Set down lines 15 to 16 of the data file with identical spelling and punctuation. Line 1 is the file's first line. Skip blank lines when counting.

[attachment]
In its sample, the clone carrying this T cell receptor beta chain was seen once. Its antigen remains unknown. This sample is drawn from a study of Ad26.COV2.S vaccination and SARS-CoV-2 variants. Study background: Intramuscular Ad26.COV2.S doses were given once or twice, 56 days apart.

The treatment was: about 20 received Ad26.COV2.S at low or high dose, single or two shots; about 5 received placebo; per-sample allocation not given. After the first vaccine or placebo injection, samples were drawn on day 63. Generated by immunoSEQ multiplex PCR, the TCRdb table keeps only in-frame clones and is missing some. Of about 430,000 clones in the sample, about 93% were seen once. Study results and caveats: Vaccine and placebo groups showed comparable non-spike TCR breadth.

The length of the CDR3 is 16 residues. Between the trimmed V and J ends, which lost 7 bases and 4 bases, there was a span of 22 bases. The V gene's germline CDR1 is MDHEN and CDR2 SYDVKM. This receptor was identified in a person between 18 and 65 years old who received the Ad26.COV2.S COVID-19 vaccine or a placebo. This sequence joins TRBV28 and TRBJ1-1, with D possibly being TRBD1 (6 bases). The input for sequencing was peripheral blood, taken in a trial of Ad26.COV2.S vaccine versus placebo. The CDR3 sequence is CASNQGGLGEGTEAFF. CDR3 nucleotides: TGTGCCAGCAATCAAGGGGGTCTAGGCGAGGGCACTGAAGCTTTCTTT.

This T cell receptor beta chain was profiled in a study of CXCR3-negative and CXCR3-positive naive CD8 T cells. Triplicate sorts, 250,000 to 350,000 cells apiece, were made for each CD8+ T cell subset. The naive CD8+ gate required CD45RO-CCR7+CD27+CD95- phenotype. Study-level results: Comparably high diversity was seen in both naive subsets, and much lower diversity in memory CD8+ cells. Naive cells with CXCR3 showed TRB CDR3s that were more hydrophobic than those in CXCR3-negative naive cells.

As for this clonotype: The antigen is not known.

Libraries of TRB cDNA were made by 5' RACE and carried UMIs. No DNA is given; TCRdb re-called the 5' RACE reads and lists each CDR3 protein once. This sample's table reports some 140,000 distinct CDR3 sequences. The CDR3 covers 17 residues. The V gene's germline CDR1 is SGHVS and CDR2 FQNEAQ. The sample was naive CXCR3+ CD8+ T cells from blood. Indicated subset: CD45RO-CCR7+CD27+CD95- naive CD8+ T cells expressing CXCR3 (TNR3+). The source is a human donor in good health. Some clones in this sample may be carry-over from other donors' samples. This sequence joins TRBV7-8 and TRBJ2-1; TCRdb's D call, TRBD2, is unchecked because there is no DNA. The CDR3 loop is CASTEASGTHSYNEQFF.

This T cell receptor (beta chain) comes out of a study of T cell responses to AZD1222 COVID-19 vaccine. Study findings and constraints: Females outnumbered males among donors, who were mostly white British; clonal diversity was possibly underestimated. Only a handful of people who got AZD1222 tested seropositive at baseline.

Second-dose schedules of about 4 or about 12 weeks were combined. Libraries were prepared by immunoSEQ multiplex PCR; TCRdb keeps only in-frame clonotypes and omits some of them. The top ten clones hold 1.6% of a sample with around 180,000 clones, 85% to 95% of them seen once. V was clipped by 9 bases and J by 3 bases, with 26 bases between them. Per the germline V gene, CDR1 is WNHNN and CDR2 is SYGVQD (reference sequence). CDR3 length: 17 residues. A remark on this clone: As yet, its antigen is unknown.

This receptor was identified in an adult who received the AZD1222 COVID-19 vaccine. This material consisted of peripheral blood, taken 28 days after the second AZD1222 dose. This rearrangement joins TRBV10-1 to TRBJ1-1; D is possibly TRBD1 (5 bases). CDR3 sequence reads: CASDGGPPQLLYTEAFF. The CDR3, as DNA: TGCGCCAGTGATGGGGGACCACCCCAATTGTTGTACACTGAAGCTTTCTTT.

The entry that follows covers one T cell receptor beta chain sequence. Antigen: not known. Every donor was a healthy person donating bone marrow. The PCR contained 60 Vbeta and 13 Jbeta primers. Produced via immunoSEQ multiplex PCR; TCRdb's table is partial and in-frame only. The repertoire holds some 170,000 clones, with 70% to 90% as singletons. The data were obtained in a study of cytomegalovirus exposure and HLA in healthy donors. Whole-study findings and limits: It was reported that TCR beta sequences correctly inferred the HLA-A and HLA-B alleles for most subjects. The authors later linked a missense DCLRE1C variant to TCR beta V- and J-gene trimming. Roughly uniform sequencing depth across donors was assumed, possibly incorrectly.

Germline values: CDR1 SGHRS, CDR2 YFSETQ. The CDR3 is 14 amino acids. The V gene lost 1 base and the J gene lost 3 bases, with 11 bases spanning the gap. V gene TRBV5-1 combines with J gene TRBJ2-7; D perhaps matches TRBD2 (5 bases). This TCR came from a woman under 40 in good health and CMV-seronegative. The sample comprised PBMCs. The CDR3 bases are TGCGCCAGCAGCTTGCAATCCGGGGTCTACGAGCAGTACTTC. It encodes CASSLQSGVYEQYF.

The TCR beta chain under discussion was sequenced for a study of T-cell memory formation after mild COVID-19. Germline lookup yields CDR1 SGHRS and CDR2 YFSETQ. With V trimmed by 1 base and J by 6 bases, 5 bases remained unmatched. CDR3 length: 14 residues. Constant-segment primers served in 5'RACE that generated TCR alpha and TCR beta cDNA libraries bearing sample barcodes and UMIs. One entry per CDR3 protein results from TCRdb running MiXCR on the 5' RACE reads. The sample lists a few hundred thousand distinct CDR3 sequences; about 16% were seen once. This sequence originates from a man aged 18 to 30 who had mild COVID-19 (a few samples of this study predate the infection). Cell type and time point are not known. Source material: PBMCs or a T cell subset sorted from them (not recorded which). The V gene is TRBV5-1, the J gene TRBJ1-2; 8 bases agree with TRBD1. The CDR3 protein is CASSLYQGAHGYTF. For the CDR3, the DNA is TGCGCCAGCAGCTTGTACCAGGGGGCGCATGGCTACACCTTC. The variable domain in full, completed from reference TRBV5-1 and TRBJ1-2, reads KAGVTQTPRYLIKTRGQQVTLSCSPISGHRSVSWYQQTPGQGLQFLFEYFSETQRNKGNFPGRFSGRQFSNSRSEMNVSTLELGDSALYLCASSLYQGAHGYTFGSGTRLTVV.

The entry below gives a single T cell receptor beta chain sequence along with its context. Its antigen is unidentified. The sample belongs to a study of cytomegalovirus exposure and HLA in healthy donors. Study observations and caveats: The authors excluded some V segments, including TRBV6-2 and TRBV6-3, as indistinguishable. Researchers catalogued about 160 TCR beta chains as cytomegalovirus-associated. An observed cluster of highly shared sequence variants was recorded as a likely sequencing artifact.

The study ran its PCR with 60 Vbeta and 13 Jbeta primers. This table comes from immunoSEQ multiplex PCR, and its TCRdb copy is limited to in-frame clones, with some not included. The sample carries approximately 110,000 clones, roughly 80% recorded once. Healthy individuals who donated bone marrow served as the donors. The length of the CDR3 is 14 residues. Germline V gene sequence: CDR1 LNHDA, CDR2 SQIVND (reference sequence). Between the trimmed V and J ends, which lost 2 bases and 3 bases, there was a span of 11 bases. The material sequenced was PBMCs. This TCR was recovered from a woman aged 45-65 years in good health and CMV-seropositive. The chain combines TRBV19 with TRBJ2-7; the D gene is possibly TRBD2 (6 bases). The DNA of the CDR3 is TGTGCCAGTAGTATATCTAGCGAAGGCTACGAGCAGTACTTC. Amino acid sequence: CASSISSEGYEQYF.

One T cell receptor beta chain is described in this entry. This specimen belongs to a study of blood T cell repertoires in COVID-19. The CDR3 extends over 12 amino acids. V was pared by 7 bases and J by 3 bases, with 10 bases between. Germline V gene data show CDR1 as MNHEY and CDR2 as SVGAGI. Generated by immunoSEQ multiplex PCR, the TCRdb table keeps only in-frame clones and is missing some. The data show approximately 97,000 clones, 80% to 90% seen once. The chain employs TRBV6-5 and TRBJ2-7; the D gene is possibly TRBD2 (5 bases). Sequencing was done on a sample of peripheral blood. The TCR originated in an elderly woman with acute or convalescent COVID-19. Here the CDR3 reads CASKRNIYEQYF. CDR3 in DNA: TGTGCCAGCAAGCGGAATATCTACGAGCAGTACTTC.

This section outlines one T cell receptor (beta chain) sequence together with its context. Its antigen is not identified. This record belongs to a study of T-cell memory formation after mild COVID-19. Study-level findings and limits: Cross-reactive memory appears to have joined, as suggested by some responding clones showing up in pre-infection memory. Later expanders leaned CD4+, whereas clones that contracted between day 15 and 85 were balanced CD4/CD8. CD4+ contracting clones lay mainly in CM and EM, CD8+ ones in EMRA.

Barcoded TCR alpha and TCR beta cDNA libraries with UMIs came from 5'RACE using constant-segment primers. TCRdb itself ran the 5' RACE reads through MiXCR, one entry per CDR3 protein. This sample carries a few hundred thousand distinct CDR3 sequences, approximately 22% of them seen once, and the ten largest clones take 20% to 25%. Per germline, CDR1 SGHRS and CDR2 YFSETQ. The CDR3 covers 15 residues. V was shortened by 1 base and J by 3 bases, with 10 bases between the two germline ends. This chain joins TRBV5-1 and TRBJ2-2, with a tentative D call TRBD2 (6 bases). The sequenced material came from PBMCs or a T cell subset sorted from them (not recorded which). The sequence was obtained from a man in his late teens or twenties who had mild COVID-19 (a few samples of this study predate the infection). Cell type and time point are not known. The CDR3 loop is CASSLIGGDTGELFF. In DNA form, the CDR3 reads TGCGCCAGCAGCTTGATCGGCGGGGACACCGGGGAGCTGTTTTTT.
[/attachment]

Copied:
One T cell receptor beta chain is described in this entry. This specimen belongs to a study of blood T cell repertoires in COVID-19. The CDR3 extends over 12 amino acids. V was pared by 7 bases and J by 3 bases, with 10 bases between. Germline V gene data show CDR1 as MNHEY and CDR2 as SVGAGI. Generated by immunoSEQ multiplex PCR, the TCRdb table keeps only in-frame clones and is missing some. The data show approximately 97,000 clones, 80% to 90% seen once. The chain employs TRBV6-5 and TRBJ2-7; the D gene is possibly TRBD2 (5 bases). Sequencing was done on a sample of peripheral blood. The TCR originated in an elderly woman with acute or convalescent COVID-19. Here the CDR3 reads CASKRNIYEQYF. CDR3 in DNA: TGTGCCAGCAAGCGGAATATCTACGAGCAGTACTTC.

This section outlines one T cell receptor (beta chain) sequence together with its context. Its antigen is not identified. This record belongs to a study of T-cell memory formation after mild COVID-19. Study-level findings and limits: Cross-reactive memory appears to have joined, as suggested by some responding clones showing up in pre-infection memory. Later expanders leaned CD4+, whereas clones that contracted between day 15 and 85 were balanced CD4/CD8. CD4+ contracting clones lay mainly in CM and EM, CD8+ ones in EMRA.